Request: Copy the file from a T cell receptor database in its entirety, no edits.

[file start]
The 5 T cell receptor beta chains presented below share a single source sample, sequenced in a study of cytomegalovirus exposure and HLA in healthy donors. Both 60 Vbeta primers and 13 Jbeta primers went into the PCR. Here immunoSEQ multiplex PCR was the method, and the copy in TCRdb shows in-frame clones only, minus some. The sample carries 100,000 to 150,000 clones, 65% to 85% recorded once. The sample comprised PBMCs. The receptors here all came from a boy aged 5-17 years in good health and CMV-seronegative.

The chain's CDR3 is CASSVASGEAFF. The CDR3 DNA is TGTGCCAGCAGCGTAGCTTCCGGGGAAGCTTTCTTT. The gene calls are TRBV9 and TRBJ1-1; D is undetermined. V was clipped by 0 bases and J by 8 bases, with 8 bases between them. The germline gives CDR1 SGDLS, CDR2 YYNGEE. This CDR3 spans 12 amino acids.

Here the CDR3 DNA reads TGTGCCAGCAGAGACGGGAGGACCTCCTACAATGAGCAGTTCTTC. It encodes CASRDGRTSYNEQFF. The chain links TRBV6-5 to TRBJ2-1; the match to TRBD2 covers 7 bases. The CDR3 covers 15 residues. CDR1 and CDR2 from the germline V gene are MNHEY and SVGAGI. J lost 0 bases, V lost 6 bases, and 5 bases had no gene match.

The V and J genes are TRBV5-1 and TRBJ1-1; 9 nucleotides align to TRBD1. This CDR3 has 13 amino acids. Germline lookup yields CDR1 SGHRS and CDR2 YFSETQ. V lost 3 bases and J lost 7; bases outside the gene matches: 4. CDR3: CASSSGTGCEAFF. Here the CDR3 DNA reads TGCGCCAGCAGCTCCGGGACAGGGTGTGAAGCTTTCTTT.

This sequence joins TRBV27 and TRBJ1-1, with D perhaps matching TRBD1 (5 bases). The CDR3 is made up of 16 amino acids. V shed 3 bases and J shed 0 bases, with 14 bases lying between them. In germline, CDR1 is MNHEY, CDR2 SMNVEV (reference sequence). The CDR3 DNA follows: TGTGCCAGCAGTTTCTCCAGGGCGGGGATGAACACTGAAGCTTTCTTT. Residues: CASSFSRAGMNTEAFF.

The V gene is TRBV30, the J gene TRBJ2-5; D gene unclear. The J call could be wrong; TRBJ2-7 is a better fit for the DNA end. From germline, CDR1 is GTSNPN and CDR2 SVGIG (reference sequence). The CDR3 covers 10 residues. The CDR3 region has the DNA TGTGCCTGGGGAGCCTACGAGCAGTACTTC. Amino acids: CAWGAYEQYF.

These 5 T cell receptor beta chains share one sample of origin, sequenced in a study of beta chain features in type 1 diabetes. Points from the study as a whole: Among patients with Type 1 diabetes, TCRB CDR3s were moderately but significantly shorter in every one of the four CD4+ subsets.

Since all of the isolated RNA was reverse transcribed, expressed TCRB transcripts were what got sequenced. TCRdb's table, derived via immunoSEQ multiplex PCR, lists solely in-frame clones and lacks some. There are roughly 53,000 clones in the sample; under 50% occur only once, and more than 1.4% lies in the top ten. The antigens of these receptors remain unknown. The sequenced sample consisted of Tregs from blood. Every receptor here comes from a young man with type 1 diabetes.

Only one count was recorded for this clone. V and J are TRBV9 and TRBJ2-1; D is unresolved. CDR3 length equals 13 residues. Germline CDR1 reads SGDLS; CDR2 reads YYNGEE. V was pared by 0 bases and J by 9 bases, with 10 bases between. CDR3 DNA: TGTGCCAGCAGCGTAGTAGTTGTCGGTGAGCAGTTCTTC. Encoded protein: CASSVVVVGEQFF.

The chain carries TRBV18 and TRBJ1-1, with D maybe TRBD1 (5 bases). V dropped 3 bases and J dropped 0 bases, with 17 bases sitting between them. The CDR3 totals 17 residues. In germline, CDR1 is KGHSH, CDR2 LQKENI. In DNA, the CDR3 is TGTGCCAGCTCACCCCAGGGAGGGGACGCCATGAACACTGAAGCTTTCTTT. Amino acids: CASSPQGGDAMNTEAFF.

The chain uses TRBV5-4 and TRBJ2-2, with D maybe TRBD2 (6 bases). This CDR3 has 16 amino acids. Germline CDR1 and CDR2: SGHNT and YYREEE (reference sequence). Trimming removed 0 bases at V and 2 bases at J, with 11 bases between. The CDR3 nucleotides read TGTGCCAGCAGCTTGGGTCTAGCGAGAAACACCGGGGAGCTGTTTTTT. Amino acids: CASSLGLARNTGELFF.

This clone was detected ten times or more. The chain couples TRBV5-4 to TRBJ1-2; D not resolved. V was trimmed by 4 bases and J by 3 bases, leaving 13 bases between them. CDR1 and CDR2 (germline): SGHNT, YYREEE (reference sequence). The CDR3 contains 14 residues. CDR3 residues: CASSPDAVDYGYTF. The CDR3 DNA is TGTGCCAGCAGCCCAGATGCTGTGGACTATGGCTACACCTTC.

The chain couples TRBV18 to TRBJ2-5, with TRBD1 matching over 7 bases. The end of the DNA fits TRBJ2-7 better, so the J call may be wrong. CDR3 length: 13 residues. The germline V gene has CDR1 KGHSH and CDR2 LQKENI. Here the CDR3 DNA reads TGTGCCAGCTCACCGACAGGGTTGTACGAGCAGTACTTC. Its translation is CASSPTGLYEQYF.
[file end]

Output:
The 5 T cell receptor beta chains presented below share a single source sample, sequenced in a study of cytomegalovirus exposure and HLA in healthy donors. Both 60 Vbeta primers and 13 Jbeta primers went into the PCR. Here immunoSEQ multiplex PCR was the method, and the copy in TCRdb shows in-frame clones only, minus some. The sample carries 100,000 to 150,000 clones, 65% to 85% recorded once. The sample comprised PBMCs. The receptors here all came from a boy aged 5-17 years in good health and CMV-seronegative.

The chain's CDR3 is CASSVASGEAFF. The CDR3 DNA is TGTGCCAGCAGCGTAGCTTCCGGGGAAGCTTTCTTT. The gene calls are TRBV9 and TRBJ1-1; D is undetermined. V was clipped by 0 bases and J by 8 bases, with 8 bases between them. The germline gives CDR1 SGDLS, CDR2 YYNGEE. This CDR3 spans 12 amino acids.

Here the CDR3 DNA reads TGTGCCAGCAGAGACGGGAGGACCTCCTACAATGAGCAGTTCTTC. It encodes CASRDGRTSYNEQFF. The chain links TRBV6-5 to TRBJ2-1; the match to TRBD2 covers 7 bases. The CDR3 covers 15 residues. CDR1 and CDR2 from the germline V gene are MNHEY and SVGAGI. J lost 0 bases, V lost 6 bases, and 5 bases had no gene match.

The V and J genes are TRBV5-1 and TRBJ1-1; 9 nucleotides align to TRBD1. This CDR3 has 13 amino acids. Germline lookup yields CDR1 SGHRS and CDR2 YFSETQ. V lost 3 bases and J lost 7; bases outside the gene matches: 4. CDR3: CASSSGTGCEAFF. Here the CDR3 DNA reads TGCGCCAGCAGCTCCGGGACAGGGTGTGAAGCTTTCTTT.

This sequence joins TRBV27 and TRBJ1-1, with D perhaps matching TRBD1 (5 bases). The CDR3 is made up of 16 amino acids. V shed 3 bases and J shed 0 bases, with 14 bases lying between them. In germline, CDR1 is MNHEY, CDR2 SMNVEV (reference sequence). The CDR3 DNA follows: TGTGCCAGCAGTTTCTCCAGGGCGGGGATGAACACTGAAGCTTTCTTT. Residues: CASSFSRAGMNTEAFF.

The V gene is TRBV30, the J gene TRBJ2-5; D gene unclear. The J call could be wrong; TRBJ2-7 is a better fit for the DNA end. From germline, CDR1 is GTSNPN and CDR2 SVGIG (reference sequence). The CDR3 covers 10 residues. The CDR3 region has the DNA TGTGCCTGGGGAGCCTACGAGCAGTACTTC. Amino acids: CAWGAYEQYF.

These 5 T cell receptor beta chains share one sample of origin, sequenced in a study of beta chain features in type 1 diabetes. Points from the study as a whole: Among patients with Type 1 diabetes, TCRB CDR3s were moderately but significantly shorter in every one of the four CD4+ subsets.

Since all of the isolated RNA was reverse transcribed, expressed TCRB transcripts were what got sequenced. TCRdb's table, derived via immunoSEQ multiplex PCR, lists solely in-frame clones and lacks some. There are roughly 53,000 clones in the sample; under 50% occur only once, and more than 1.4% lies in the top ten. The antigens of these receptors remain unknown. The sequenced sample consisted of Tregs from blood. Every receptor here comes from a young man with type 1 diabetes.

Only one count was recorded for this clone. V and J are TRBV9 and TRBJ2-1; D is unresolved. CDR3 length equals 13 residues. Germline CDR1 reads SGDLS; CDR2 reads YYNGEE. V was pared by 0 bases and J by 9 bases, with 10 bases between. CDR3 DNA: TGTGCCAGCAGCGTAGTAGTTGTCGGTGAGCAGTTCTTC. Encoded protein: CASSVVVVGEQFF.

The chain carries TRBV18 and TRBJ1-1, with D maybe TRBD1 (5 bases). V dropped 3 bases and J dropped 0 bases, with 17 bases sitting between them. The CDR3 totals 17 residues. In germline, CDR1 is KGHSH, CDR2 LQKENI. In DNA, the CDR3 is TGTGCCAGCTCACCCCAGGGAGGGGACGCCATGAACACTGAAGCTTTCTTT. Amino acids: CASSPQGGDAMNTEAFF.

The chain uses TRBV5-4 and TRBJ2-2, with D maybe TRBD2 (6 bases). This CDR3 has 16 amino acids. Germline CDR1 and CDR2: SGHNT and YYREEE (reference sequence). Trimming removed 0 bases at V and 2 bases at J, with 11 bases between. The CDR3 nucleotides read TGTGCCAGCAGCTTGGGTCTAGCGAGAAACACCGGGGAGCTGTTTTTT. Amino acids: CASSLGLARNTGELFF.

This clone was detected ten times or more. The chain couples TRBV5-4 to TRBJ1-2; D not resolved. V was trimmed by 4 bases and J by 3 bases, leaving 13 bases between them. CDR1 and CDR2 (germline): SGHNT, YYREEE (reference sequence). The CDR3 contains 14 residues. CDR3 residues: CASSPDAVDYGYTF. The CDR3 DNA is TGTGCCAGCAGCCCAGATGCTGTGGACTATGGCTACACCTTC.

The chain couples TRBV18 to TRBJ2-5, with TRBD1 matching over 7 bases. The end of the DNA fits TRBJ2-7 better, so the J call may be wrong. CDR3 length: 13 residues. The germline V gene has CDR1 KGHSH and CDR2 LQKENI. Here the CDR3 DNA reads TGTGCCAGCTCACCGACAGGGTTGTACGAGCAGTACTTC. Its translation is CASSPTGLYEQYF.